We enter the gross anatomy lab at 8 a.m. and spend the next two-and-a-half hours palpating bodies, cutting through skin and subcutaneous fat, probing muscle layers and searching for nerves and blood vessels.
Before our first day, our anatomy professor spoke briefly about the special — and privileged — experience that lay ahead. "You will remember where you were standing," she said. "You will remember the first cut."
That cut was not our first interaction with the cadavers. Nor was it the most memorable.
We were supposed to start with the back — a relatively impersonal region with thick, well-defined muscles. But after we unzipped our body bag, we saw that our cadaver wasn't lying on its stomach. We would have to flip it.
For several minutes, my lab mates and I struggled to lift the heavy man — literally dead weight, and filled with gallons of embalming fluid — and turn him onto his stomach. I grabbed his left arm and leg to steady the body, and I felt slightly sick. Physically manipulating a dead body turned out to be much more jarring than making restrained surgical incisions through his skin.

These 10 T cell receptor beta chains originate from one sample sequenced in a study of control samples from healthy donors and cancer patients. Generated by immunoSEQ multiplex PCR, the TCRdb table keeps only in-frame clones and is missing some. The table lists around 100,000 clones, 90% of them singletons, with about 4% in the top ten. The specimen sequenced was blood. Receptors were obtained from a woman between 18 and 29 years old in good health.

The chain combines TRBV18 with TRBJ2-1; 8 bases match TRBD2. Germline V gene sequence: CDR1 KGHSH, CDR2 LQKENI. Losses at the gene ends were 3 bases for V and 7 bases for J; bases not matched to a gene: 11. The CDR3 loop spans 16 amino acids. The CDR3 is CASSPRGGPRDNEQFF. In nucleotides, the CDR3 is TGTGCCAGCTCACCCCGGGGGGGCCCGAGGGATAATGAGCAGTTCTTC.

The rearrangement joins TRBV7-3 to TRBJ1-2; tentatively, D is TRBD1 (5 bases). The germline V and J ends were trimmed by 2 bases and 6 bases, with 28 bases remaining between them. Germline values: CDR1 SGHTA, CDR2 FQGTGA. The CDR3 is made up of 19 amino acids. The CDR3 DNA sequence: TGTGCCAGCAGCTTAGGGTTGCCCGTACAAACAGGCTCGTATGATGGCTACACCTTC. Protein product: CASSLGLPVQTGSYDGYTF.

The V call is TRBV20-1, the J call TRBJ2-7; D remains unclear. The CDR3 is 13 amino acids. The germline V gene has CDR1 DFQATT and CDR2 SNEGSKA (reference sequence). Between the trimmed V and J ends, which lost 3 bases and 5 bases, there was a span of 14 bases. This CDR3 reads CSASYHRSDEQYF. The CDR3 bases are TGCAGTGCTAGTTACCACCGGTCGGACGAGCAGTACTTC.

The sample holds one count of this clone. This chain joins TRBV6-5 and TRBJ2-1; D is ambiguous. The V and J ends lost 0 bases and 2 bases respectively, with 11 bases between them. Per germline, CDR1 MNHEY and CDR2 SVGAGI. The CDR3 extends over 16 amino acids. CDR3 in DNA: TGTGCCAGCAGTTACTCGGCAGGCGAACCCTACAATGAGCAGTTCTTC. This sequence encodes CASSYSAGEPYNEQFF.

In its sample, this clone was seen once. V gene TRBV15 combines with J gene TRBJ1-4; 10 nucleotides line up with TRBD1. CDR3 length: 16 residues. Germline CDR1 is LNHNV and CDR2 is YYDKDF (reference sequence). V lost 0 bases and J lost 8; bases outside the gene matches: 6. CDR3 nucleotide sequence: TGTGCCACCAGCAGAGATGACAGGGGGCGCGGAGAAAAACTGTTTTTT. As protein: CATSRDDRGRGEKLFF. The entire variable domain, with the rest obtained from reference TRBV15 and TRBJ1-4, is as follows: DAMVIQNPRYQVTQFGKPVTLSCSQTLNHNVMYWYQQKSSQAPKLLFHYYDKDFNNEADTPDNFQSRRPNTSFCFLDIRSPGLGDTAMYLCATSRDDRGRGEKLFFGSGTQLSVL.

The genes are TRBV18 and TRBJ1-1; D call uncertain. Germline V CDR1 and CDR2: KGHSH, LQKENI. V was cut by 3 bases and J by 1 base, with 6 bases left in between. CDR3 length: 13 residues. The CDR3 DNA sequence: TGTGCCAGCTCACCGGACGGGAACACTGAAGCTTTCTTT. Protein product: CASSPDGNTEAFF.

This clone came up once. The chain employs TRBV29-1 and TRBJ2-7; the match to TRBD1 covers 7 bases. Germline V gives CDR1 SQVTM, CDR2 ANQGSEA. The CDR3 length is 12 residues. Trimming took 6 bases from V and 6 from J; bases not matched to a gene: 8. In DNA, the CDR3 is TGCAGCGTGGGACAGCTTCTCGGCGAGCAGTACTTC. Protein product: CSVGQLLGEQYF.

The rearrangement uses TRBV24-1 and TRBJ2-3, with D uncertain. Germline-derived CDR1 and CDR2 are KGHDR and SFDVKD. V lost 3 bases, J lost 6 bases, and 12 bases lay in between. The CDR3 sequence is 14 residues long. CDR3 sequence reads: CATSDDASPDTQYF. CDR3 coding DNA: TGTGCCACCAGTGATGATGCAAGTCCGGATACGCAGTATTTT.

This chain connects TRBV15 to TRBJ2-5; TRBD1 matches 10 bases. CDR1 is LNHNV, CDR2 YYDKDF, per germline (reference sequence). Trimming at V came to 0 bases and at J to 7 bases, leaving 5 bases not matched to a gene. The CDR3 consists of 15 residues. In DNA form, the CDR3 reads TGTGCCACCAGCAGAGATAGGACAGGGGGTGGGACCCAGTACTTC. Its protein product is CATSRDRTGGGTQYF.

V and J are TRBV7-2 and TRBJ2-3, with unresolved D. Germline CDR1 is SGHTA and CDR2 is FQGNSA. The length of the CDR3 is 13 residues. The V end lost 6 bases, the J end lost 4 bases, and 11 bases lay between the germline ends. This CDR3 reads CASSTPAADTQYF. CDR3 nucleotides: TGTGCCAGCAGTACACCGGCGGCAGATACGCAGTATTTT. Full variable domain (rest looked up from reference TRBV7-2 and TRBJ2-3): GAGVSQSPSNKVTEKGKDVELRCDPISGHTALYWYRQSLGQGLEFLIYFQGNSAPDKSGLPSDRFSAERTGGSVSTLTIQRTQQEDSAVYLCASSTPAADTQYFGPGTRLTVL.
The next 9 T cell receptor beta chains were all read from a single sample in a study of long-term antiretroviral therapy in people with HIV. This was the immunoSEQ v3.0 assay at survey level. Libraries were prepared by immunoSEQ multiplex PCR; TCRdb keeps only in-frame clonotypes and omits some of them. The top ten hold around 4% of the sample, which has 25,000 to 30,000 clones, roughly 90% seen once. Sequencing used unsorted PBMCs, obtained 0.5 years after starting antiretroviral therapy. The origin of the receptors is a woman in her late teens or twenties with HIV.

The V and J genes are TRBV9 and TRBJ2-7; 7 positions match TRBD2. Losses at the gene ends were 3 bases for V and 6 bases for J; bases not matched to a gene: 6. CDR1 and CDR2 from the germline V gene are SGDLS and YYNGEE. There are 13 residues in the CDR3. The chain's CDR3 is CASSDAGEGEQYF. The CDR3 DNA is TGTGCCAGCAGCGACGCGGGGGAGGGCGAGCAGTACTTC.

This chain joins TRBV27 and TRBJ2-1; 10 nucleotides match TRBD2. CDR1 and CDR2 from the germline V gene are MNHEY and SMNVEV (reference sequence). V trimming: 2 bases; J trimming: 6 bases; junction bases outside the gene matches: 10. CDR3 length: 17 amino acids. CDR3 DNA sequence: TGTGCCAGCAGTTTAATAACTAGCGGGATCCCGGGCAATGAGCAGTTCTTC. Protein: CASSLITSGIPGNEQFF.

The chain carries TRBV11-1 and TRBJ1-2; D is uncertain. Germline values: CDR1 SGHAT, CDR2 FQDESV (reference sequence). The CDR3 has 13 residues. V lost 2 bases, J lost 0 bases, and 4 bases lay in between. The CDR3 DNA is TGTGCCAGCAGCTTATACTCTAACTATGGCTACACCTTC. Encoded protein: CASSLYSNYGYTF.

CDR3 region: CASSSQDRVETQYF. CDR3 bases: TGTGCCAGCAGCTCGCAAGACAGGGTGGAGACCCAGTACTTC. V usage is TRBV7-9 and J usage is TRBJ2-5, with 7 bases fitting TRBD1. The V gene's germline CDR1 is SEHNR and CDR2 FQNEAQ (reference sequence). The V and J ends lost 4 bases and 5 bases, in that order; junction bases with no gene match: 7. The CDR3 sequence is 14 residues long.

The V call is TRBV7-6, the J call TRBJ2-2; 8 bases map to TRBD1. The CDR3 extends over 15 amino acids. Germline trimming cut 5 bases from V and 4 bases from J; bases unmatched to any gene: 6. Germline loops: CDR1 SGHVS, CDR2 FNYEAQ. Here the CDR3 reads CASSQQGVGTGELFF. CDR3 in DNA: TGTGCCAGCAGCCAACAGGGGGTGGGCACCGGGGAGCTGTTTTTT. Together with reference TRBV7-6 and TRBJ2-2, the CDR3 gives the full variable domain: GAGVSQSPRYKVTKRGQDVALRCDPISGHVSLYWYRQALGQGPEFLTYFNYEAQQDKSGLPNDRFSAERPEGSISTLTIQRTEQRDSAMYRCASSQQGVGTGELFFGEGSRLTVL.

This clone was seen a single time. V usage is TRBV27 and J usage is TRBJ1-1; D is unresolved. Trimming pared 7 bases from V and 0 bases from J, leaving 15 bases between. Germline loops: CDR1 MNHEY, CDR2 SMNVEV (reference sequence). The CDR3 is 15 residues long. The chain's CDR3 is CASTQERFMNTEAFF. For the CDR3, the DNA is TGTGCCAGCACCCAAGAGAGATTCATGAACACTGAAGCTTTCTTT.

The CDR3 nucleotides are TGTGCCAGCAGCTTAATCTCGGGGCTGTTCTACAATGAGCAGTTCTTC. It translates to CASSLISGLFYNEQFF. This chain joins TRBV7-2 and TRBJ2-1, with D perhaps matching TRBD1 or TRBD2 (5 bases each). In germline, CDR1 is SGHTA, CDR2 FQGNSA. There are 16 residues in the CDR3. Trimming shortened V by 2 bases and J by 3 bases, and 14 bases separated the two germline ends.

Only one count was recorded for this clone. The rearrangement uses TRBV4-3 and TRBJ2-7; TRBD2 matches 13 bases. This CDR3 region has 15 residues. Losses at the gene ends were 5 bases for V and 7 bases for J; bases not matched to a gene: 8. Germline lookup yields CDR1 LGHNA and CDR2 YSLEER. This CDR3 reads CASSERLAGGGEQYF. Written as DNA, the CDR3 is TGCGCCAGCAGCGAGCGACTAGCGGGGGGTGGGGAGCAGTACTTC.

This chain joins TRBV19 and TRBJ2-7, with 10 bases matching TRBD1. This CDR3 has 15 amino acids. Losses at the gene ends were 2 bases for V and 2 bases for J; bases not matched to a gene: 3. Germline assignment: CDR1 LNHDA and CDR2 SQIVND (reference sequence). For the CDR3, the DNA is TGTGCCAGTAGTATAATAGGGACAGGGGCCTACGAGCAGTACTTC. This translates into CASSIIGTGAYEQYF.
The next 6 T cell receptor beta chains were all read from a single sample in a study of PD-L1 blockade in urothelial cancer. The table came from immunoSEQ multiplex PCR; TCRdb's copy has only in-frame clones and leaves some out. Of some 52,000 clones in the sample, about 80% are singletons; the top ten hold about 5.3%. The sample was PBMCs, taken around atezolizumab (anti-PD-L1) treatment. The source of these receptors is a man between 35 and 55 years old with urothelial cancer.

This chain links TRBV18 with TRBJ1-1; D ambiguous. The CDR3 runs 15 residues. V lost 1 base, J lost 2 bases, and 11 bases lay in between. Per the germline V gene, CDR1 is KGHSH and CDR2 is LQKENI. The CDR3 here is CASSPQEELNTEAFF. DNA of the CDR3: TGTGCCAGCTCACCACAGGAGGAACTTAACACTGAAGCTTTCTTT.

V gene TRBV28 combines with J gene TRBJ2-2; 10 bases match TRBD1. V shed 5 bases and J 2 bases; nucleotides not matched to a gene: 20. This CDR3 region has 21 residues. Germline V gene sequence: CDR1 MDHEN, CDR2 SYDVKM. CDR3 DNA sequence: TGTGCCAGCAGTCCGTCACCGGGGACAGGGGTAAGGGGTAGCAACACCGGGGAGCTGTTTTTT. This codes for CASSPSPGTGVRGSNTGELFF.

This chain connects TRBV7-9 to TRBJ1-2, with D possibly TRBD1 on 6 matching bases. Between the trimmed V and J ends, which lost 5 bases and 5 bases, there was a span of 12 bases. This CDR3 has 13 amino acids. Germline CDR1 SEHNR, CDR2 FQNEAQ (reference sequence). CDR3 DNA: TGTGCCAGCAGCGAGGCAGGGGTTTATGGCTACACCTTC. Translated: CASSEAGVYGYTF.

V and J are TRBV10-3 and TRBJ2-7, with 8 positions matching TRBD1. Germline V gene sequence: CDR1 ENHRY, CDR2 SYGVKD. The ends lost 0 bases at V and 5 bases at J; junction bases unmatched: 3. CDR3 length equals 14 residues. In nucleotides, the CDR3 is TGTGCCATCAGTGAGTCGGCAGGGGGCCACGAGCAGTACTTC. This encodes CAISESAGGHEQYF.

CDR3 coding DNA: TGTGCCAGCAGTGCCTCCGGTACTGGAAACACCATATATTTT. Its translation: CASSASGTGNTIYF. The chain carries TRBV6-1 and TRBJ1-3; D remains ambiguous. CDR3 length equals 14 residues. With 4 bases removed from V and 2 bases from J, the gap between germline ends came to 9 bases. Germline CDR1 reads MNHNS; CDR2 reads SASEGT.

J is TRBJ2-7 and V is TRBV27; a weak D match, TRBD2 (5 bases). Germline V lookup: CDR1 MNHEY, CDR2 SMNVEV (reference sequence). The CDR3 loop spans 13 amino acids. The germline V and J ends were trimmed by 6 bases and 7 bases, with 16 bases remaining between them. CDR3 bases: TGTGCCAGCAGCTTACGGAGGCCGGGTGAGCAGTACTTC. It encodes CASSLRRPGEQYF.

It took me a few sessions before I could hold the scalpel and forceps correctly. Grudgingly, I learned to wield the dissecting scissors more like a surgeon (fourth finger in the hole) and less like a kindergartener.
What I discovered throughout lab was that the worst, most disturbing moments were the most familiar ones. To position the arm for cutting, I had to twist it carefully. The elbow joint still worked and the flexion resembled a living person's, not the stiff limb I had imagined. Brushing against the man's fingernails — grime still underneath them — was unpleasant in its familiarity. Seeing toughened skin and hair on the man's arms and legs gave me the same unnerving feeling.